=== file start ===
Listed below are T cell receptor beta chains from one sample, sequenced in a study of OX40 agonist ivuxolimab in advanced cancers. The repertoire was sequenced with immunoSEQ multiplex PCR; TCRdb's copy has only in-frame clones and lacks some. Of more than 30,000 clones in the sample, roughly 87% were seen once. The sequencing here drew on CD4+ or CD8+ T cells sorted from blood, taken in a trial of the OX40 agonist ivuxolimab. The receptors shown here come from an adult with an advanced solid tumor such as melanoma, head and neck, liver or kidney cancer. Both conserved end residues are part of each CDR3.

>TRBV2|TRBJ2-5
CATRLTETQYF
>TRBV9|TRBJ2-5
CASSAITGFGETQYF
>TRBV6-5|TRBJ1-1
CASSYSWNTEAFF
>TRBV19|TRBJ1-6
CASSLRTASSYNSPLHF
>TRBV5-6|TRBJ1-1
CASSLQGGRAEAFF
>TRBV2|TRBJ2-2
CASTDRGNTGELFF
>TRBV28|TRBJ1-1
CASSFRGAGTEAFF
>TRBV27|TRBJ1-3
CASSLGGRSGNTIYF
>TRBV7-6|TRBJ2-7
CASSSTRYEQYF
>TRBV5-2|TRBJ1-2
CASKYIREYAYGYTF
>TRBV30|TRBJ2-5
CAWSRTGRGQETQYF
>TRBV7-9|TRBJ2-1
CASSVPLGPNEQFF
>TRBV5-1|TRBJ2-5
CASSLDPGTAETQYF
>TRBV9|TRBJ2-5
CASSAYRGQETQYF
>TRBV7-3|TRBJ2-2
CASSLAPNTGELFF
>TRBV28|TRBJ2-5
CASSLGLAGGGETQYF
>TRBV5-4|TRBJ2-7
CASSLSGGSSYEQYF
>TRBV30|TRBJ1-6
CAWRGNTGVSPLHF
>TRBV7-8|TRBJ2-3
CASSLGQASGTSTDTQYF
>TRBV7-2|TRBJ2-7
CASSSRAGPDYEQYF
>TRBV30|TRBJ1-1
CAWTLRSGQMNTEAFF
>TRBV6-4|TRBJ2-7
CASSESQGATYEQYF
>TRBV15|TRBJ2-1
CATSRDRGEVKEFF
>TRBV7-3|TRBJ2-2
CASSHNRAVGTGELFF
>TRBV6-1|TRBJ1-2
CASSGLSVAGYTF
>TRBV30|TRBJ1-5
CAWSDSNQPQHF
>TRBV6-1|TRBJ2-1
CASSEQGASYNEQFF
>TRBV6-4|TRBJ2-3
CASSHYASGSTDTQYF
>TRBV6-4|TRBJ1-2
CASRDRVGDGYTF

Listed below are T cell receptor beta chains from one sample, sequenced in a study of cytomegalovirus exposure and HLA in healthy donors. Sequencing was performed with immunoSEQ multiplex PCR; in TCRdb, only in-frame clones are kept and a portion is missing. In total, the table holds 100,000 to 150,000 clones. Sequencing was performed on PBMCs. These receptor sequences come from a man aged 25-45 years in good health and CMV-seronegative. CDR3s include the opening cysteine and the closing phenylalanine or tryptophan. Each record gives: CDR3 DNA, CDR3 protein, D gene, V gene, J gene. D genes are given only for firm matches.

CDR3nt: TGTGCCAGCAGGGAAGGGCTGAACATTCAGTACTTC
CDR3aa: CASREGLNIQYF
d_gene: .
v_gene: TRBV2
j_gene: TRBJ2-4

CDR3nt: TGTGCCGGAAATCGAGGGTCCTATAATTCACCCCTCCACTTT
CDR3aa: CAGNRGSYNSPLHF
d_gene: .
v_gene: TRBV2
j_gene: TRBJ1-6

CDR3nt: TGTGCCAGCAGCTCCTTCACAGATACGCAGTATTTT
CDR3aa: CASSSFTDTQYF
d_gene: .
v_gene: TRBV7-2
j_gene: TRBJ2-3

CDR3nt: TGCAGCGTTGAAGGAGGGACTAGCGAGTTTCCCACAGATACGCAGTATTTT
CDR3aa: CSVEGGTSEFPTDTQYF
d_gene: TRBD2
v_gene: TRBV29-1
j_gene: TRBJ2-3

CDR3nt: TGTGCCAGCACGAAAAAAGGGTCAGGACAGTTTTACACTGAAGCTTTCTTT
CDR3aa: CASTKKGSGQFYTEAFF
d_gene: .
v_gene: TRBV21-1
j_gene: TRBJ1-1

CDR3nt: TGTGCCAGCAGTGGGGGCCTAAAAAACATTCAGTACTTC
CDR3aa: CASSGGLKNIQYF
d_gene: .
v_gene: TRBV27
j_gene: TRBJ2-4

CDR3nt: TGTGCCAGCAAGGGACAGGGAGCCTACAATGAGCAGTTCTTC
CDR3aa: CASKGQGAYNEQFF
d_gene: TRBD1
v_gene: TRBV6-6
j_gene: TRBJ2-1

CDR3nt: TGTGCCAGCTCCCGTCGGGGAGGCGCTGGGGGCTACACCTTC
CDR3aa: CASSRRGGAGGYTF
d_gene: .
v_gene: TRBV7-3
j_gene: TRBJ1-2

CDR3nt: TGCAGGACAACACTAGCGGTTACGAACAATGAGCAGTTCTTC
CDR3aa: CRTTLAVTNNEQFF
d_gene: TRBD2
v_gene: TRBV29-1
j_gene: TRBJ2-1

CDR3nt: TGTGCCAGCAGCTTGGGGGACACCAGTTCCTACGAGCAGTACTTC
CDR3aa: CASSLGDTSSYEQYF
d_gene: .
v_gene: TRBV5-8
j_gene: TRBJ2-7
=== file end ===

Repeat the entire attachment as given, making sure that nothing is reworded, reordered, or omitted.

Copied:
Listed below are T cell receptor beta chains from one sample, sequenced in a study of OX40 agonist ivuxolimab in advanced cancers. The repertoire was sequenced with immunoSEQ multiplex PCR; TCRdb's copy has only in-frame clones and lacks some. Of more than 30,000 clones in the sample, roughly 87% were seen once. The sequencing here drew on CD4+ or CD8+ T cells sorted from blood, taken in a trial of the OX40 agonist ivuxolimab. The receptors shown here come from an adult with an advanced solid tumor such as melanoma, head and neck, liver or kidney cancer. Both conserved end residues are part of each CDR3.

>TRBV2|TRBJ2-5
CATRLTETQYF
>TRBV9|TRBJ2-5
CASSAITGFGETQYF
>TRBV6-5|TRBJ1-1
CASSYSWNTEAFF
>TRBV19|TRBJ1-6
CASSLRTASSYNSPLHF
>TRBV5-6|TRBJ1-1
CASSLQGGRAEAFF
>TRBV2|TRBJ2-2
CASTDRGNTGELFF
>TRBV28|TRBJ1-1
CASSFRGAGTEAFF
>TRBV27|TRBJ1-3
CASSLGGRSGNTIYF
>TRBV7-6|TRBJ2-7
CASSSTRYEQYF
>TRBV5-2|TRBJ1-2
CASKYIREYAYGYTF
>TRBV30|TRBJ2-5
CAWSRTGRGQETQYF
>TRBV7-9|TRBJ2-1
CASSVPLGPNEQFF
>TRBV5-1|TRBJ2-5
CASSLDPGTAETQYF
>TRBV9|TRBJ2-5
CASSAYRGQETQYF
>TRBV7-3|TRBJ2-2
CASSLAPNTGELFF
>TRBV28|TRBJ2-5
CASSLGLAGGGETQYF
>TRBV5-4|TRBJ2-7
CASSLSGGSSYEQYF
>TRBV30|TRBJ1-6
CAWRGNTGVSPLHF
>TRBV7-8|TRBJ2-3
CASSLGQASGTSTDTQYF
>TRBV7-2|TRBJ2-7
CASSSRAGPDYEQYF
>TRBV30|TRBJ1-1
CAWTLRSGQMNTEAFF
>TRBV6-4|TRBJ2-7
CASSESQGATYEQYF
>TRBV15|TRBJ2-1
CATSRDRGEVKEFF
>TRBV7-3|TRBJ2-2
CASSHNRAVGTGELFF
>TRBV6-1|TRBJ1-2
CASSGLSVAGYTF
>TRBV30|TRBJ1-5
CAWSDSNQPQHF
>TRBV6-1|TRBJ2-1
CASSEQGASYNEQFF
>TRBV6-4|TRBJ2-3
CASSHYASGSTDTQYF
>TRBV6-4|TRBJ1-2
CASRDRVGDGYTF

Listed below are T cell receptor beta chains from one sample, sequenced in a study of cytomegalovirus exposure and HLA in healthy donors. Sequencing was performed with immunoSEQ multiplex PCR; in TCRdb, only in-frame clones are kept and a portion is missing. In total, the table holds 100,000 to 150,000 clones. Sequencing was performed on PBMCs. These receptor sequences come from a man aged 25-45 years in good health and CMV-seronegative. CDR3s include the opening cysteine and the closing phenylalanine or tryptophan. Each record gives: CDR3 DNA, CDR3 protein, D gene, V gene, J gene. D genes are given only for firm matches.

CDR3nt: TGTGCCAGCAGGGAAGGGCTGAACATTCAGTACTTC
CDR3aa: CASREGLNIQYF
d_gene: .
v_gene: TRBV2
j_gene: TRBJ2-4

CDR3nt: TGTGCCGGAAATCGAGGGTCCTATAATTCACCCCTCCACTTT
CDR3aa: CAGNRGSYNSPLHF
d_gene: .
v_gene: TRBV2
j_gene: TRBJ1-6

CDR3nt: TGTGCCAGCAGCTCCTTCACAGATACGCAGTATTTT
CDR3aa: CASSSFTDTQYF
d_gene: .
v_gene: TRBV7-2
j_gene: TRBJ2-3

CDR3nt: TGCAGCGTTGAAGGAGGGACTAGCGAGTTTCCCACAGATACGCAGTATTTT
CDR3aa: CSVEGGTSEFPTDTQYF
d_gene: TRBD2
v_gene: TRBV29-1
j_gene: TRBJ2-3

CDR3nt: TGTGCCAGCACGAAAAAAGGGTCAGGACAGTTTTACACTGAAGCTTTCTTT
CDR3aa: CASTKKGSGQFYTEAFF
d_gene: .
v_gene: TRBV21-1
j_gene: TRBJ1-1

CDR3nt: TGTGCCAGCAGTGGGGGCCTAAAAAACATTCAGTACTTC
CDR3aa: CASSGGLKNIQYF
d_gene: .
v_gene: TRBV27
j_gene: TRBJ2-4

CDR3nt: TGTGCCAGCAAGGGACAGGGAGCCTACAATGAGCAGTTCTTC
CDR3aa: CASKGQGAYNEQFF
d_gene: TRBD1
v_gene: TRBV6-6
j_gene: TRBJ2-1

CDR3nt: TGTGCCAGCTCCCGTCGGGGAGGCGCTGGGGGCTACACCTTC
CDR3aa: CASSRRGGAGGYTF
d_gene: .
v_gene: TRBV7-3
j_gene: TRBJ1-2

CDR3nt: TGCAGGACAACACTAGCGGTTACGAACAATGAGCAGTTCTTC
CDR3aa: CRTTLAVTNNEQFF
d_gene: TRBD2
v_gene: TRBV29-1
j_gene: TRBJ2-1

CDR3nt: TGTGCCAGCAGCTTGGGGGACACCAGTTCCTACGAGCAGTACTTC
CDR3aa: CASSLGDTSSYEQYF
d_gene: .
v_gene: TRBV5-8
j_gene: TRBJ2-7